MOTHER's Dinghy: How to Build a Homemade Boat

How to build a homemade boat. MOTHER's dinghy design is a great winter project to work on, includes step-by-step instructions, boat diagram and boat photos.


| September/October 1985



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Allow it to perform well with a simple homemade sail rig.


PHOTO: MOTHER EARTH NEWS STAFF

How to build a homemade boat. Buy two 4 by 8 sheets of 1/4 inch plywood, and you can start this rewarding winter workship project. (See the boat building diagram and boat photos in the image gallery.)

There aren't too many homesites in North America that aren't within easy driving distance of a good-sized body of water, So it's a safe bet that those of you who don't own a boat had, over the past summer, occasion to wish you did. And there are several reasons why right now would be a good time to begin a boat-building project. Here's how to build a homemade boat.

For one, the winter months ahead will provide some freedom form the constant demands of yard and garden work ( and from the tempetation to simply be outdoor in fine weather) and thus should allow plenty of time for the slow-and-steady woodworkers among us to have our hand-built watercraft ready for launch next spring. In addition, if you decide to buckle down and get right to this project, you'll be able to have a special Christmas gift ready to give a watersmitten youngster . . . or a fine little fowling boat for your own winter duck hunts.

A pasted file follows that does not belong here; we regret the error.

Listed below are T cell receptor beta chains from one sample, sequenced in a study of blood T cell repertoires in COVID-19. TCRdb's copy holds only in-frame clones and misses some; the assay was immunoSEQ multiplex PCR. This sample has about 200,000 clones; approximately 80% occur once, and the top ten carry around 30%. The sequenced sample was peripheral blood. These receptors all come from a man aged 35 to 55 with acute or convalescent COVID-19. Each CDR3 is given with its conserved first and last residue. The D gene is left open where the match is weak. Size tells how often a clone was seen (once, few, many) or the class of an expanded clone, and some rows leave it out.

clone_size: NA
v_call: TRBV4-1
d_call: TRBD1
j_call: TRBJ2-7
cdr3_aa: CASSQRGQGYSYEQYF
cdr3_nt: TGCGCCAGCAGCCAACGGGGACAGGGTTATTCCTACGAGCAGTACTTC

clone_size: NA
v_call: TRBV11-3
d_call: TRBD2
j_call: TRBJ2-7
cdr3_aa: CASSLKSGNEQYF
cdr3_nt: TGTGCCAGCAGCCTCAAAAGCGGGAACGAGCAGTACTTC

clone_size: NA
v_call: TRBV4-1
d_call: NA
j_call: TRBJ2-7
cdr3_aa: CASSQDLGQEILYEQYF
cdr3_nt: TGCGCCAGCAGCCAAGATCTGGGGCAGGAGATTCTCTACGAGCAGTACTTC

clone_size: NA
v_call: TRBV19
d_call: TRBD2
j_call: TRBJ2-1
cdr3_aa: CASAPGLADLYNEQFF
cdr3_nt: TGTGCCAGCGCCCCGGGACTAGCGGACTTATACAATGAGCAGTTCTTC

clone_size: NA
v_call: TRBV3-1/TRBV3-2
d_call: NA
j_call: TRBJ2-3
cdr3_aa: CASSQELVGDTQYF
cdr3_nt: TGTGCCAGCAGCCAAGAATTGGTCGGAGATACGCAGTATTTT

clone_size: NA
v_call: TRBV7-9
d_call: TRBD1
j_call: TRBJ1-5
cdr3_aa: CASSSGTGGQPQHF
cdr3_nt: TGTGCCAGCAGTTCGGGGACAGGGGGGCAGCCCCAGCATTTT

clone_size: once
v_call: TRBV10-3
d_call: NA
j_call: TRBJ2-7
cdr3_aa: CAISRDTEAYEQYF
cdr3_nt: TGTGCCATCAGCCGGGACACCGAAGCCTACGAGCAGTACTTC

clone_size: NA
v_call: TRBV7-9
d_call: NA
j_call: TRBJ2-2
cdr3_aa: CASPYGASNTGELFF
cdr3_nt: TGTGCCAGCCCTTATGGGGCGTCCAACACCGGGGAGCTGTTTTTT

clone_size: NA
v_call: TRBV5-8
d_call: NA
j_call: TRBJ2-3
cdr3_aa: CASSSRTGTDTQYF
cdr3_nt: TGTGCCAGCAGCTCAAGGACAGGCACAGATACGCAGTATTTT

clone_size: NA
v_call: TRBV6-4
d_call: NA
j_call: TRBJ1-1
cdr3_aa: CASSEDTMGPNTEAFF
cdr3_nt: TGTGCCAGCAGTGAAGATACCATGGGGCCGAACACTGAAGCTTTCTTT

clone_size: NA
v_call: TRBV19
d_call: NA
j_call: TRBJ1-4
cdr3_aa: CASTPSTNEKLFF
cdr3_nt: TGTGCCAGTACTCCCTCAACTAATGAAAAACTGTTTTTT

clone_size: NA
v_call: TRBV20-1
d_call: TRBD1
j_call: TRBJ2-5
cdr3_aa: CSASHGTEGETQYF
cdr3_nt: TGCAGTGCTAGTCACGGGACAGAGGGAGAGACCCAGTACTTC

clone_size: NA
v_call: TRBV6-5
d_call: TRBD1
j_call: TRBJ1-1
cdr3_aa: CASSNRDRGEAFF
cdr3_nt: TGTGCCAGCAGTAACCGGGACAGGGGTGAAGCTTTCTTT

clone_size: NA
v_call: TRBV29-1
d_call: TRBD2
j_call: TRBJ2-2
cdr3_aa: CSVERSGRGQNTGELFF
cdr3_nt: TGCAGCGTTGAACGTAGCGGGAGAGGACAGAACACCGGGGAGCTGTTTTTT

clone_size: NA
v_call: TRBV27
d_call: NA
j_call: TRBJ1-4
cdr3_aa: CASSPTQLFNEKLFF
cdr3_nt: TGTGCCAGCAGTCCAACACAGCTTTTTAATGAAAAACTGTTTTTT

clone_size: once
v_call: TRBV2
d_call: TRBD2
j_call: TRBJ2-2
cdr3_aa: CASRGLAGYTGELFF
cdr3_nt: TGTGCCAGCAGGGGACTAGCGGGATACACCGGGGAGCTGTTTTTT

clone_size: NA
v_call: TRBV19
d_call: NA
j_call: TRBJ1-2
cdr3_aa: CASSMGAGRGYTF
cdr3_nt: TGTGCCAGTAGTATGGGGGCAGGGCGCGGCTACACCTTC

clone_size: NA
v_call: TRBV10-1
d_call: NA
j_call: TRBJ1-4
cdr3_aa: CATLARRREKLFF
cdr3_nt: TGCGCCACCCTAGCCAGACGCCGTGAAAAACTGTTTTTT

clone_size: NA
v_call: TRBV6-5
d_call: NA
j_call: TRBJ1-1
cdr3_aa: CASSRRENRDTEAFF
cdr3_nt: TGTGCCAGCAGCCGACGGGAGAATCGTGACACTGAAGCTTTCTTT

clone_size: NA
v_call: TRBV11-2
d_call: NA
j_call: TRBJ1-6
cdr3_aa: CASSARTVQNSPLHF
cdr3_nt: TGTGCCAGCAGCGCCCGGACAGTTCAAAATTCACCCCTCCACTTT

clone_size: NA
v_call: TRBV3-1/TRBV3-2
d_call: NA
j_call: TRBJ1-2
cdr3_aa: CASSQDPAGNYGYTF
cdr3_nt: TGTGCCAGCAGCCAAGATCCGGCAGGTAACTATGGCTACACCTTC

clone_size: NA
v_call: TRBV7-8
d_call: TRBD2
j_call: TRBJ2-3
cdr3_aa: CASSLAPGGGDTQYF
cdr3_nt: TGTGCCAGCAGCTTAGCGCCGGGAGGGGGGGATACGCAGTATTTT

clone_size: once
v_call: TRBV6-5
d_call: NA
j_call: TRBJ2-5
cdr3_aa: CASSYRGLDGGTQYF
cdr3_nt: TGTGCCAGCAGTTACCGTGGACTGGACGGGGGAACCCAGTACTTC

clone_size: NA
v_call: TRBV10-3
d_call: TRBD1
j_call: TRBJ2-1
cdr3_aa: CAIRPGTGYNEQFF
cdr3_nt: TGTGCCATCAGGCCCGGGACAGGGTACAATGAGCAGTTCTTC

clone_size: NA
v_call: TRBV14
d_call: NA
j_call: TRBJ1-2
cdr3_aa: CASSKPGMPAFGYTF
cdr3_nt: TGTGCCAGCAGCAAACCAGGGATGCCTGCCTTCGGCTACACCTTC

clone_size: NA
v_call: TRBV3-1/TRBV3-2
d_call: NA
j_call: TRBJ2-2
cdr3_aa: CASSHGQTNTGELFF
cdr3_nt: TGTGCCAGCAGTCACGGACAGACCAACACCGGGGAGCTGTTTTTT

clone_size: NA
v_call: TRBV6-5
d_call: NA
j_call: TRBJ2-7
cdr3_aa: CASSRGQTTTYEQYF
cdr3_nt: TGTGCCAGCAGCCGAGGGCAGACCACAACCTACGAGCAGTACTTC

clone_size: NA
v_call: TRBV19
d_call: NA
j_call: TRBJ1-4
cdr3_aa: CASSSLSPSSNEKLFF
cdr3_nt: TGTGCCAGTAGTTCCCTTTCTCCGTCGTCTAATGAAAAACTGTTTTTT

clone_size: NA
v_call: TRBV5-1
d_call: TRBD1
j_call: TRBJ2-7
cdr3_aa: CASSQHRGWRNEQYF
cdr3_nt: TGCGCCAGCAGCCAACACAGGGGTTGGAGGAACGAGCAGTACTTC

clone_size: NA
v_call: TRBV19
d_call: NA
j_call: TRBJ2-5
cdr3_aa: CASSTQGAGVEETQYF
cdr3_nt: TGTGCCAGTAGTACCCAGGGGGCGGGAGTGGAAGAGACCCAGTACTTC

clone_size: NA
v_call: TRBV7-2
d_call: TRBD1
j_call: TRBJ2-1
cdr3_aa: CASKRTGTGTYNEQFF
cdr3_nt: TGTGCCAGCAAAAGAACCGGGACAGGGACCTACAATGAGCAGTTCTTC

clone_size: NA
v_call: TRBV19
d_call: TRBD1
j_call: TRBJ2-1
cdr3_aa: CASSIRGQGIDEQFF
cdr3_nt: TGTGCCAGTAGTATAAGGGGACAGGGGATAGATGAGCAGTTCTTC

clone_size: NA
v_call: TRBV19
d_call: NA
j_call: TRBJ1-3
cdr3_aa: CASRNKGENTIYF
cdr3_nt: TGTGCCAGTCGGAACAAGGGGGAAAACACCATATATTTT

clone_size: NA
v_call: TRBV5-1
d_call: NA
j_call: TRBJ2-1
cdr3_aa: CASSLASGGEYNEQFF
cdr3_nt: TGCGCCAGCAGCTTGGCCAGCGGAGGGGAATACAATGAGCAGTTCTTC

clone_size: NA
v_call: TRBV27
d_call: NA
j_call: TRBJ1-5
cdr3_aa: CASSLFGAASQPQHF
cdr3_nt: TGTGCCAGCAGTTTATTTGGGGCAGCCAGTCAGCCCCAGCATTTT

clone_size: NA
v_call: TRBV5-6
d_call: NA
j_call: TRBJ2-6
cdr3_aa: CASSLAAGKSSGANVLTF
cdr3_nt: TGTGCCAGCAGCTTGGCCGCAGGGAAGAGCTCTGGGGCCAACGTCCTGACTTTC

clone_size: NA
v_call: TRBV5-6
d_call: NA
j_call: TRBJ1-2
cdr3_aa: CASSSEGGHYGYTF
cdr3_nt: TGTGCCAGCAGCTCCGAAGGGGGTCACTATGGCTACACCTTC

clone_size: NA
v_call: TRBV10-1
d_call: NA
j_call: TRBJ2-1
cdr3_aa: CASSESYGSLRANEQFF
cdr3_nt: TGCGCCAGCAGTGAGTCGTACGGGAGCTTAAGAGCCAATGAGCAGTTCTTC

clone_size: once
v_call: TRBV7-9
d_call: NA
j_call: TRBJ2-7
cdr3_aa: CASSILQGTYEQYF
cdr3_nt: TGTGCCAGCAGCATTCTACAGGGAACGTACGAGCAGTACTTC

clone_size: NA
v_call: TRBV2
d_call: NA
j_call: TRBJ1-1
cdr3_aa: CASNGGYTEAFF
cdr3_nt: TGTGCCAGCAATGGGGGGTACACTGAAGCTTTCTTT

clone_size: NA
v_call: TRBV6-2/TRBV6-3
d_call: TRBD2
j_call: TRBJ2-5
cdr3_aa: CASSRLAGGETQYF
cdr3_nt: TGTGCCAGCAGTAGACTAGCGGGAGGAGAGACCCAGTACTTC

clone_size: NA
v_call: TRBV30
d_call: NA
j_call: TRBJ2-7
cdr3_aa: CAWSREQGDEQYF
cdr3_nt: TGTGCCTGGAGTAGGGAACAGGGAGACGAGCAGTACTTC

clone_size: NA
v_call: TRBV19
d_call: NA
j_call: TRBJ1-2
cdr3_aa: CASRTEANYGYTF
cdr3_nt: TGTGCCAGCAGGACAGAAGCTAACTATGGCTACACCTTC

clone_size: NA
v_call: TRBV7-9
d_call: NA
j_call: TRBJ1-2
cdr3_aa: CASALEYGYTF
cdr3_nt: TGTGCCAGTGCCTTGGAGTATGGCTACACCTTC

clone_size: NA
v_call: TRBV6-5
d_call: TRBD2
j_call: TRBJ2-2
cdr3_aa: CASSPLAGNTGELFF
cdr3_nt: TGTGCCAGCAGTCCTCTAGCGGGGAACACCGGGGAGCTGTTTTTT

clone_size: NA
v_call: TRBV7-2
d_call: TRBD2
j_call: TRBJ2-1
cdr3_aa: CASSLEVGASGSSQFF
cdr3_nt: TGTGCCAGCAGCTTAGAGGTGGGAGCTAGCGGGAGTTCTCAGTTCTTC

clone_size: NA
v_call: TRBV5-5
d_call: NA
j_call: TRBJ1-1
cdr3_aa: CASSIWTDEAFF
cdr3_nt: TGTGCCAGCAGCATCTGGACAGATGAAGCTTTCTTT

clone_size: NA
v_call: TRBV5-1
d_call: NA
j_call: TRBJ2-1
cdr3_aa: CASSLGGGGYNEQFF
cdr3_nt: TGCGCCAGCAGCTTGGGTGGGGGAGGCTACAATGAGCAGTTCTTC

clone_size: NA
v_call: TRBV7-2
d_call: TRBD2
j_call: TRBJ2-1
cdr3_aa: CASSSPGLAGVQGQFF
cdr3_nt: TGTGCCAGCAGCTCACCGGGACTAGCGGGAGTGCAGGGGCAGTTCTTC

You shouldn't find MOTHER's dinghy too difficult to construct. Research staffers Dennis Burkholder and Clarence Goosen built the brightly painted beauty shown here in just four days . . . and most of that time was spent waiting for glue to dry!

Your first task will be to collect two 4 feet by 8 feet sheets of 1/4 inch marine plywood (we used a less expensive plywood when building the two prototypes used to refine our design, and those boats have held up well so far, but we can't make any estimate of their long-term reliability), about 160 feet of 3/4 inch by 1-1/8 inch flexible, clear-grained hardwood (we recommend oak, and ripped our strips from ten-foot 3/4 inch by 8 inch boards), a foot or so of 3/4 inch by 8 inch hardwood for the motor-mount brace (you'll measure it for exact fit later), about 500 No. 6 by 3/4 inch brass wood screws, two dozen No. 8 by 1-1/2 inch brass wood screws (nickle-plated fasteners can also be used), and a supply of plastic resin glue.

To begin, scribe a centerline down each sheet of plywood (it'll serve as a reference point for several of the measurements to come). Then go on to mark the cutting lines for one of the boat's sides. To do so, select a long, straight-grained strip of 1-1/8 inch by 3/4 inch hardwood to use as a straightedge. (Keep this strip separate, because the same one should be used to draw the curves for the boat's bottom later.) Clamp its center to one of your plywood sheets, placing the clamp about 1/8 inch in from the edge at a point 3 feet 6-1/2 inch from one end (that end will be the boat's stern). Then, with a friend's help, bend the hardwood into a bow, clamping it so that its outer edges intersect the edges of the plywood 3 inch from the corner in the stern and 5-1/8 inch from the corner in the bow. With that done, scribe a line along the outer surface of the hardwood strip.





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